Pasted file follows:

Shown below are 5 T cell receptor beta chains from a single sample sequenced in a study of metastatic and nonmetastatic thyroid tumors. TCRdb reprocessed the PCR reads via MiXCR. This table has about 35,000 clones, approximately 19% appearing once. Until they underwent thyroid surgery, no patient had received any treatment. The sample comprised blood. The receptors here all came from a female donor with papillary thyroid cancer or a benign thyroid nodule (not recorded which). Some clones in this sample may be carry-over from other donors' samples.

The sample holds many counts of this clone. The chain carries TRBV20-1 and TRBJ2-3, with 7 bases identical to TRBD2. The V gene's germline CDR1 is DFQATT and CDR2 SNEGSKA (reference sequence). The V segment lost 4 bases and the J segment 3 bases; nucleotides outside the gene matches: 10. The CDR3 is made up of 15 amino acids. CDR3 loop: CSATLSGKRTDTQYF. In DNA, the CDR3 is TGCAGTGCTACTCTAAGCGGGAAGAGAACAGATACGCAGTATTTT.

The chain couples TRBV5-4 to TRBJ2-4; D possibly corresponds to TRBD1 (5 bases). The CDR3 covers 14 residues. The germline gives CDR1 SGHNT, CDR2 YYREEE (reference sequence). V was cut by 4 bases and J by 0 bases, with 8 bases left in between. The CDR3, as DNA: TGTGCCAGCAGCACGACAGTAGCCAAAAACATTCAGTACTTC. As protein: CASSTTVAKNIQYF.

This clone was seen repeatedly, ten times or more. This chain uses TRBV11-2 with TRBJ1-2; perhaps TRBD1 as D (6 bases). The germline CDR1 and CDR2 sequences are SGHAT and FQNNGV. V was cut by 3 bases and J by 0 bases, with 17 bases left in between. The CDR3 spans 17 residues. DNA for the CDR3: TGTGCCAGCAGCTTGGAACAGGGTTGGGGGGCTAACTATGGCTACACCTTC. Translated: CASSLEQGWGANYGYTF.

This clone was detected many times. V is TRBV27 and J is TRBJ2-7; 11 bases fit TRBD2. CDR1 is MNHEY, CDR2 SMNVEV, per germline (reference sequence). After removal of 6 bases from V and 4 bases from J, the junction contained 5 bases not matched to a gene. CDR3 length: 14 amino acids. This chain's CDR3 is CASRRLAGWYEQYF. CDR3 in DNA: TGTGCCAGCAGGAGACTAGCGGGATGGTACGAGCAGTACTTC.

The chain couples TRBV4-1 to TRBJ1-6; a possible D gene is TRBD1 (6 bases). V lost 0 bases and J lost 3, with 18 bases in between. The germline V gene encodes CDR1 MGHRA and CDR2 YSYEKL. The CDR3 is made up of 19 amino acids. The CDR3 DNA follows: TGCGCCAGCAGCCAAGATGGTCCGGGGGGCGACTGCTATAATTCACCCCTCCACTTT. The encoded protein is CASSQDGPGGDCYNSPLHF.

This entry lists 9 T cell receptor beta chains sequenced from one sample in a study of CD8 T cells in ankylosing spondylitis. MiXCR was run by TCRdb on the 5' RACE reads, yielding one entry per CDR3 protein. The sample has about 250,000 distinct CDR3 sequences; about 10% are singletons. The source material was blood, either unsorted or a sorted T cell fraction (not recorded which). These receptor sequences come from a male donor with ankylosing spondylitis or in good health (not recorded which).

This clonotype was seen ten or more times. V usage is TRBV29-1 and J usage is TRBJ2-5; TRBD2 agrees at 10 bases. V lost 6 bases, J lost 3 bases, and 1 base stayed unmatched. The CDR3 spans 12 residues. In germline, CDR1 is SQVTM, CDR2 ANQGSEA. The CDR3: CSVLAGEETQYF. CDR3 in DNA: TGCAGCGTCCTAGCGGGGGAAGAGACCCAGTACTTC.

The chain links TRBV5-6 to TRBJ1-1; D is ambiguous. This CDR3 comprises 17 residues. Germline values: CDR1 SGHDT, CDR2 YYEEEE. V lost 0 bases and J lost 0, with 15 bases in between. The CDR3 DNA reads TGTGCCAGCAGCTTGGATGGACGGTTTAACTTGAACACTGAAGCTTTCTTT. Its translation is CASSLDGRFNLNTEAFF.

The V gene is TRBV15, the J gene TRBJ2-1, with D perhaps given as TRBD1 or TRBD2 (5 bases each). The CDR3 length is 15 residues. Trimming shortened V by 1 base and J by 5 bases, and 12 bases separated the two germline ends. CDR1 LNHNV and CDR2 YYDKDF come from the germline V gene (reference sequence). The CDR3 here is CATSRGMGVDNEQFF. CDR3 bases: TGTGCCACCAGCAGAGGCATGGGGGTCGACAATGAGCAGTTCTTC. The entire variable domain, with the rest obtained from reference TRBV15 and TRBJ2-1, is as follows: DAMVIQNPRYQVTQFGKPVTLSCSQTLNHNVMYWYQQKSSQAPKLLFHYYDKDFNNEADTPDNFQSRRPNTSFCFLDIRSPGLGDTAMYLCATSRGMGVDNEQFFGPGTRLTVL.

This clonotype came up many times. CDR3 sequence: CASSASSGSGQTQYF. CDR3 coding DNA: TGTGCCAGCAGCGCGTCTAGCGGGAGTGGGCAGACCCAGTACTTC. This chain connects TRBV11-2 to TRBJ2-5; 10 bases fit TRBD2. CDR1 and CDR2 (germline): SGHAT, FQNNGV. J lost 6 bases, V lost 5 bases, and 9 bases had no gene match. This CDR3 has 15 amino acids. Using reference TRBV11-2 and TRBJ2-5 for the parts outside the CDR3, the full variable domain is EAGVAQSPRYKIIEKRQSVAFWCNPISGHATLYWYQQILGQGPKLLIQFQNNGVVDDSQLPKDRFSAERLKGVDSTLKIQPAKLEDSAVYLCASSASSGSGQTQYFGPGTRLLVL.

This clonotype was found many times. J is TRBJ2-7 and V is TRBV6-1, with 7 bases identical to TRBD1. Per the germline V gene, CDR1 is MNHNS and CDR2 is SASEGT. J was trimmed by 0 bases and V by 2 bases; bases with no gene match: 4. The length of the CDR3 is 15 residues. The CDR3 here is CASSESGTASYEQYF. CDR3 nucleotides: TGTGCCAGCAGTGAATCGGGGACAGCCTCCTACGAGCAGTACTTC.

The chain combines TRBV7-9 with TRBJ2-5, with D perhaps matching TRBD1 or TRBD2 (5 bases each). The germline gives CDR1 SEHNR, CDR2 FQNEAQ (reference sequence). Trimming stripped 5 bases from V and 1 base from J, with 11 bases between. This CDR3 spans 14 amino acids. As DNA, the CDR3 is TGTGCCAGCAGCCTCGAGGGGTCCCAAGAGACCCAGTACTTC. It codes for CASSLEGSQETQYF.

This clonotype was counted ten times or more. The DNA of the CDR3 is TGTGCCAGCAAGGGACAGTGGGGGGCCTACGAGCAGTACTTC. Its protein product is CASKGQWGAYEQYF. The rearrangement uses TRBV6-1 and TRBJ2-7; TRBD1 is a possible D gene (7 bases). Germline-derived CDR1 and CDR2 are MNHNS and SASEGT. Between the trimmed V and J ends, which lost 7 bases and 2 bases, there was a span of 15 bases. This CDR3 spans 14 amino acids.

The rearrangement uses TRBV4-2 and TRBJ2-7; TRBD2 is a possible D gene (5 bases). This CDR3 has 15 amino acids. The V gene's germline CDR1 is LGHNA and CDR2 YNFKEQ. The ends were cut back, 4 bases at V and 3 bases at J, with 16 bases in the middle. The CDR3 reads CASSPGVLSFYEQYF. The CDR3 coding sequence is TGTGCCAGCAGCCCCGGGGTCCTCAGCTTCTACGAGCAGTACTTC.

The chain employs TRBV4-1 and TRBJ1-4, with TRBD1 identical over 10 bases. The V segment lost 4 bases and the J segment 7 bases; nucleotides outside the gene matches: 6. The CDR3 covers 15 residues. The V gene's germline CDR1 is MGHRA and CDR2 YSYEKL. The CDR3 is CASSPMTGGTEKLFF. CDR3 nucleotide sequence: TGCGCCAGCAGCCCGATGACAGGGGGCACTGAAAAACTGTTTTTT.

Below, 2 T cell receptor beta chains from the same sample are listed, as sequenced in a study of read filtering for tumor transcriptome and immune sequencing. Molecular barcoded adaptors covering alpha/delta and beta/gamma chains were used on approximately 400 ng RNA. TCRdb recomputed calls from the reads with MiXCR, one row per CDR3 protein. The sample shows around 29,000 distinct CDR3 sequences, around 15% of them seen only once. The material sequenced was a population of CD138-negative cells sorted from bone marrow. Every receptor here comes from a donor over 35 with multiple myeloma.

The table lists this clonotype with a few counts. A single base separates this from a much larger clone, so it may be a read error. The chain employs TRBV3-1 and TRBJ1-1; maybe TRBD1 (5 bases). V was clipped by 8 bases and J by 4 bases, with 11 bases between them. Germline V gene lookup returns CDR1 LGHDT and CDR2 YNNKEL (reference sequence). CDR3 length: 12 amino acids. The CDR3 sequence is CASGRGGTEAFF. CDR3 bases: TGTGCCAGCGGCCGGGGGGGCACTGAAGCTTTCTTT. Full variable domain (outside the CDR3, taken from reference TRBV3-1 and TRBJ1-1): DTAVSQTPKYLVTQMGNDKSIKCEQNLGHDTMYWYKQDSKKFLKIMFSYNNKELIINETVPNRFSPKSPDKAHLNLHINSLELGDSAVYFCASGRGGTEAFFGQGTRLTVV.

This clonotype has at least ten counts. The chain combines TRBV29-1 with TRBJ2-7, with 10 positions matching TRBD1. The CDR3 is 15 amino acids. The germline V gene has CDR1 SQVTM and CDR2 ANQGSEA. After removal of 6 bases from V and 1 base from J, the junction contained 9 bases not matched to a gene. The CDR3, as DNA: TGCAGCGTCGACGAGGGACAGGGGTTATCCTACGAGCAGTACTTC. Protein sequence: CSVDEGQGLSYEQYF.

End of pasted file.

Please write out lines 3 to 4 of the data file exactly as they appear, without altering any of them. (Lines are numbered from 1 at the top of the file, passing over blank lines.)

The chain couples TRBV5-4 to TRBJ2-4; D possibly corresponds to TRBD1 (5 bases). The CDR3 covers 14 residues. The germline gives CDR1 SGHNT, CDR2 YYREEE (reference sequence). V was cut by 4 bases and J by 0 bases, with 8 bases left in between. The CDR3, as DNA: TGTGCCAGCAGCACGACAGTAGCCAAAAACATTCAGTACTTC. As protein: CASSTTVAKNIQYF.

This clone was seen repeatedly, ten times or more. This chain uses TRBV11-2 with TRBJ1-2; perhaps TRBD1 as D (6 bases). The germline CDR1 and CDR2 sequences are SGHAT and FQNNGV. V was cut by 3 bases and J by 0 bases, with 17 bases left in between. The CDR3 spans 17 residues. DNA for the CDR3: TGTGCCAGCAGCTTGGAACAGGGTTGGGGGGCTAACTATGGCTACACCTTC. Translated: CASSLEQGWGANYGYTF.